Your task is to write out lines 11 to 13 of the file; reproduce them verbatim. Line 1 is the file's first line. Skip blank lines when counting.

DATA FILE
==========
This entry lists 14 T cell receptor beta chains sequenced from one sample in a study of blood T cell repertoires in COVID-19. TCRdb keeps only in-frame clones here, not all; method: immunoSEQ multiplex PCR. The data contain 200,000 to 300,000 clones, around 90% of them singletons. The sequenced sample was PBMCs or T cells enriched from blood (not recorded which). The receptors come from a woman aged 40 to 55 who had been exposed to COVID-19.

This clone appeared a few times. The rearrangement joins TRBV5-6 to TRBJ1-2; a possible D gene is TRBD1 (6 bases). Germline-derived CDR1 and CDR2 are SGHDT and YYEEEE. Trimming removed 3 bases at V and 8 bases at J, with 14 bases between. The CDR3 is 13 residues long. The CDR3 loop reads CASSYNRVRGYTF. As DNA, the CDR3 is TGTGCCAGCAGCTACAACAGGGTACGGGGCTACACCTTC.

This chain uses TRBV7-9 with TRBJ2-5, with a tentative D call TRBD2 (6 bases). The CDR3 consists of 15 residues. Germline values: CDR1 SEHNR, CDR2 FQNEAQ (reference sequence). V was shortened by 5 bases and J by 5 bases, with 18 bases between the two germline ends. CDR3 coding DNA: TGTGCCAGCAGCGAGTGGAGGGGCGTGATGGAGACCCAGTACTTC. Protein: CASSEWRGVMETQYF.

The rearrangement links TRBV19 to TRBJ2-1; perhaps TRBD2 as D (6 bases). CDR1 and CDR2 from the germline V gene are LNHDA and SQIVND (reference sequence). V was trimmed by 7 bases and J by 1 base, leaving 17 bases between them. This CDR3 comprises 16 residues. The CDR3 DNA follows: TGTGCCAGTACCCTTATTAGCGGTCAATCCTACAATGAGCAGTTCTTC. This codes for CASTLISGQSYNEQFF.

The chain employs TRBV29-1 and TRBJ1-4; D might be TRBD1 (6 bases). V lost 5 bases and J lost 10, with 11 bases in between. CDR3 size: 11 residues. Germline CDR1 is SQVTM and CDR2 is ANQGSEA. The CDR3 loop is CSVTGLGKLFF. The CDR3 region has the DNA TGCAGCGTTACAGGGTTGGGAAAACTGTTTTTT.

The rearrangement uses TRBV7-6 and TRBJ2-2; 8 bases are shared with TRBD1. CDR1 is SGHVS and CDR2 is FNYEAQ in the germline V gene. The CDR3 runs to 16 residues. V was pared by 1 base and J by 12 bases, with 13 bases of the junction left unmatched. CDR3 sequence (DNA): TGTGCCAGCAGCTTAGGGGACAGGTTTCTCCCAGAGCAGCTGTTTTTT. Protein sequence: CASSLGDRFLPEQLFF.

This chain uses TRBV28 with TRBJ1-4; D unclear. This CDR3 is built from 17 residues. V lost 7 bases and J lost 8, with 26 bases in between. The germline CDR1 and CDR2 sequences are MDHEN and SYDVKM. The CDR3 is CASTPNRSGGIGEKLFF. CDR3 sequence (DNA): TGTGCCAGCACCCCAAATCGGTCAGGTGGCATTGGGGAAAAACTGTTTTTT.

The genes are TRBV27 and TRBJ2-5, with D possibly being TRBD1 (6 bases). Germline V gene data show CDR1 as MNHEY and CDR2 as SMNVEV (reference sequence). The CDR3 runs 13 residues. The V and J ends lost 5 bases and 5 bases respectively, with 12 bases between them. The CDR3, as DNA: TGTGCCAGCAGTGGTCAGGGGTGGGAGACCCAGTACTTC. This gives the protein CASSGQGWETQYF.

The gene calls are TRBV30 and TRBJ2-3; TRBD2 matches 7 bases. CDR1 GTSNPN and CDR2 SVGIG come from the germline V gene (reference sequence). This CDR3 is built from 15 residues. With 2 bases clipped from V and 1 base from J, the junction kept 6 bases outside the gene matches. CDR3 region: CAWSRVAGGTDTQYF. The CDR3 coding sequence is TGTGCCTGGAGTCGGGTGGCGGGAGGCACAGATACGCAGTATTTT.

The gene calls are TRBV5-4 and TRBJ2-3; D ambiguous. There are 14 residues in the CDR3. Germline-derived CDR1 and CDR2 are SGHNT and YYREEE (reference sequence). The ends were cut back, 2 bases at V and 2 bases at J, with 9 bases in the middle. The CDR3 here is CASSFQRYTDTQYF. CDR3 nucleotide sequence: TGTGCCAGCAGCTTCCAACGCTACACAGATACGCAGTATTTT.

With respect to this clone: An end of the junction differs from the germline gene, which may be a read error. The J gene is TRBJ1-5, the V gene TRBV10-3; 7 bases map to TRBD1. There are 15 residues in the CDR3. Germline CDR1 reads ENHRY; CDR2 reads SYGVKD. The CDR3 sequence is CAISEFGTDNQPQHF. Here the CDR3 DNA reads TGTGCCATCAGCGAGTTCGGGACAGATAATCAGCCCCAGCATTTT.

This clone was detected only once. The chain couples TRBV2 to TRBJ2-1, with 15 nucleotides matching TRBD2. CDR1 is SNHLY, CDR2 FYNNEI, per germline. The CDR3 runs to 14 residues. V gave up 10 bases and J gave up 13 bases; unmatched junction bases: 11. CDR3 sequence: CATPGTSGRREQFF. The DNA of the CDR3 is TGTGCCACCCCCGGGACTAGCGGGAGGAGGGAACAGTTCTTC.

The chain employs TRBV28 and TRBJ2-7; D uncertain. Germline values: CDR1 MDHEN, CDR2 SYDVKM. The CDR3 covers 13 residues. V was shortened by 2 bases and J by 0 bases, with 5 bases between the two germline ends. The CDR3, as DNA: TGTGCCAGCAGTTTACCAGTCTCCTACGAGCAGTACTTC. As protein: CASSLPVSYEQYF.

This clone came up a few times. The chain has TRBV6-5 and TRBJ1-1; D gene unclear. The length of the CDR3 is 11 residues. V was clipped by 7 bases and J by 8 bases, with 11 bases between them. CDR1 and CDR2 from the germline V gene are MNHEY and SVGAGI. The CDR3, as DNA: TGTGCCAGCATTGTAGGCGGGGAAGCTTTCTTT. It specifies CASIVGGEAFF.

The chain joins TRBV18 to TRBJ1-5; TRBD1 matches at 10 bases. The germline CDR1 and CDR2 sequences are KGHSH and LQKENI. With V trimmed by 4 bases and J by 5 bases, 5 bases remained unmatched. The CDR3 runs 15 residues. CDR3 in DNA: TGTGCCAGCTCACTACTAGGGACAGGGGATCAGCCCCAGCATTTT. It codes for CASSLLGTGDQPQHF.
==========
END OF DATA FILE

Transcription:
With respect to this clone: An end of the junction differs from the germline gene, which may be a read error. The J gene is TRBJ1-5, the V gene TRBV10-3; 7 bases map to TRBD1. There are 15 residues in the CDR3. Germline CDR1 reads ENHRY; CDR2 reads SYGVKD. The CDR3 sequence is CAISEFGTDNQPQHF. Here the CDR3 DNA reads TGTGCCATCAGCGAGTTCGGGACAGATAATCAGCCCCAGCATTTT.

This clone was detected only once. The chain couples TRBV2 to TRBJ2-1, with 15 nucleotides matching TRBD2. CDR1 is SNHLY, CDR2 FYNNEI, per germline. The CDR3 runs to 14 residues. V gave up 10 bases and J gave up 13 bases; unmatched junction bases: 11. CDR3 sequence: CATPGTSGRREQFF. The DNA of the CDR3 is TGTGCCACCCCCGGGACTAGCGGGAGGAGGGAACAGTTCTTC.

The chain employs TRBV28 and TRBJ2-7; D uncertain. Germline values: CDR1 MDHEN, CDR2 SYDVKM. The CDR3 covers 13 residues. V was shortened by 2 bases and J by 0 bases, with 5 bases between the two germline ends. The CDR3, as DNA: TGTGCCAGCAGTTTACCAGTCTCCTACGAGCAGTACTTC. As protein: CASSLPVSYEQYF.